by Fr. Chrysostom Baer, O.Praem.
As several of my priest confreres have heard ad nauseam already, I just finished an online theology course tangentially related to my more serious canon law studies. Early on in the class, the required readings used a term which I wasn’t sure I understood and wasn’t defined, so I endeavored to keep an open mind and figure out what they meant when they said “Catholic feminism.”
I thought it must be an investigation into the feminine genius in the context of the Catholic faith. That is, let’s look at the greatest women who have ever lived and see how they’ve contributed to the life of the Church: their influence and teachings, their holiness and wisdom, devotion to them and so on. Of course, the most influential woman in human history is the Blessed Virgin Mary, so Catholic feminism must in the first place mean examining Marian dogmas—her Divine Maternity, Immaculate Conception, Perpetual Virginity, Assumption into heaven, Co-redemption, Universal Mediation of Graces—then making the historical survey of her various apparitions from Saragossa to Tepeyac to Lourdes and Fatima and Kibeho. Then there are the famous writings on the Blessed Virgin by St. Bernard, St. Alphonsus, St. Louis de Montfort, just to throw out the big names. So first of all Catholic feminism means Mariology.
But we can’t forget the other incredible Catholic women who have influenced Church history over the last twenty centuries: martyrs and virgins, virgin martyrs, doctors of the Church and religious, contemplatives and active, wives and widows, mothers and queens. They prayed and wept until we got a St. Augustine, they wandered the desert in penance, they called the Roman Pontiff back from France, they evangelized the nations by hiding in a convent. Truly, they are the warmth of the Church’s heart, her glory and pride, and she delights to extol them. There’s an endless canon of women saints, but over them all soars the Blessed Virgin Mary. And Bob’s your uncle, that’s Catholic feminism.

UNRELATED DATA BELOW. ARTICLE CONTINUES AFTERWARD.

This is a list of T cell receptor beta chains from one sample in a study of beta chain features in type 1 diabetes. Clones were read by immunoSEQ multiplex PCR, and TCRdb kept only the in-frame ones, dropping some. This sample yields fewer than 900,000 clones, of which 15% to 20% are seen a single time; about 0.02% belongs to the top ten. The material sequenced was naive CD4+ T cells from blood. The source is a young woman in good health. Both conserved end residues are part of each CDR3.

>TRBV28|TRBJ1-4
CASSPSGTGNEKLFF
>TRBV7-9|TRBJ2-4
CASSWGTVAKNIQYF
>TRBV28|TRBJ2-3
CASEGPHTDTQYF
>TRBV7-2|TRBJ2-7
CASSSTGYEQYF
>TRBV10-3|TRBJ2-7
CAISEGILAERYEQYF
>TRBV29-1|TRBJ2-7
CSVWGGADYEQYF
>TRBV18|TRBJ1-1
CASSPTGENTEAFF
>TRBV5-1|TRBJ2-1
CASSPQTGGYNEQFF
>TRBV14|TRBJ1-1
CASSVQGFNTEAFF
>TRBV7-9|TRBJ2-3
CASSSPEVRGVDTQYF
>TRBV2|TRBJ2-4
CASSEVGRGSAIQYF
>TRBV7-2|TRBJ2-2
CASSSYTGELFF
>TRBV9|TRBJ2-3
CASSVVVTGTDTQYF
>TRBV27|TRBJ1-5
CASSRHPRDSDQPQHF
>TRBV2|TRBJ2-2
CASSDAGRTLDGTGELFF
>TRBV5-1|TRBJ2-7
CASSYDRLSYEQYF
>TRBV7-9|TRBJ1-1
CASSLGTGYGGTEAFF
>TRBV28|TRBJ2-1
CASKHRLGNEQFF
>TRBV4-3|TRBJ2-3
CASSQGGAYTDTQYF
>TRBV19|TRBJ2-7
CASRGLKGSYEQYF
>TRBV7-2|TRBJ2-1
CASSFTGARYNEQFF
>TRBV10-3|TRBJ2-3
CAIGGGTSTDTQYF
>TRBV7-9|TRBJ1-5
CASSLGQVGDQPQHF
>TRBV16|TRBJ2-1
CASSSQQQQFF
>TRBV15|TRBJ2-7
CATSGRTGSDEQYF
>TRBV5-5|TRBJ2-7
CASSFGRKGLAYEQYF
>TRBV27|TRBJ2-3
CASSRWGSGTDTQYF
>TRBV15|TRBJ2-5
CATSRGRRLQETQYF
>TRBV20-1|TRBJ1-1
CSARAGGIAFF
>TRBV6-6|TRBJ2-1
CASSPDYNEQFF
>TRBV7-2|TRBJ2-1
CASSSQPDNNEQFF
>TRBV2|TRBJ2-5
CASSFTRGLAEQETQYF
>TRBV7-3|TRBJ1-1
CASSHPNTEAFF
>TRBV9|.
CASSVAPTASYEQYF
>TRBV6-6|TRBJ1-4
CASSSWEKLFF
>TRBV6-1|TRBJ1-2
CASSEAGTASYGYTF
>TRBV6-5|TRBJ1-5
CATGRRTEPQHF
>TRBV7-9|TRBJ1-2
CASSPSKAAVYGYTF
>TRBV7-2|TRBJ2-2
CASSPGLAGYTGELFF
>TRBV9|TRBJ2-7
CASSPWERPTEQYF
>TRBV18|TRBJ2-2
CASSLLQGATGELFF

Turns out, that’s not what they meant. As the class progressed, it became clear that Catholic feminism is a term contrived by the discontent and sad to make themselves feel justified in being more discontent and sad. They meant by Catholic feminism that women should become more influential and have authoritative positions in Church administration, that women should even be ordained at least to the diaconate, and ultimately that women should have more power.
Yeah…I like my definition better. But if power is what it’s all about, Our Lady of Guadalupe is the statement of supreme power. The serene look in her eyes says, “I’m going to use forever an image that can’t exist beyond thirty years. I’m going to draw millions upon millions from all over America and make them bow down before my Son, Whom they do not know. I’m going to take some of the worst people in history and make them some of the best people in history. All without moving from this spot. I don’t move; I make others move. I make peasants and princes and prelates fall to their knees. I make demons squirm and angels thrill. I make God do what I want. Mom has all the power.”
I think we’d all be a lot happier with this kind of Catholic feminism. Every man with half a brain wants this woman running his life.
Queen Esther was a uniquely pleasing person to behold. We hear this repeatedly throughout her story and, ultimately, are told that she “found grace and favor in the eyes of all who saw her.”
The first Sunday of Lent offers one of the shortest texts for a Gospel in the whole liturgical year. It is only sixty-four words. St. Mark’s account of the Temptation in the Desert takes just two verses and is about as succinct as one can be. Now, I am not the evangelist Mark. So don’t expect a short sermon. Settle in. And listen in.
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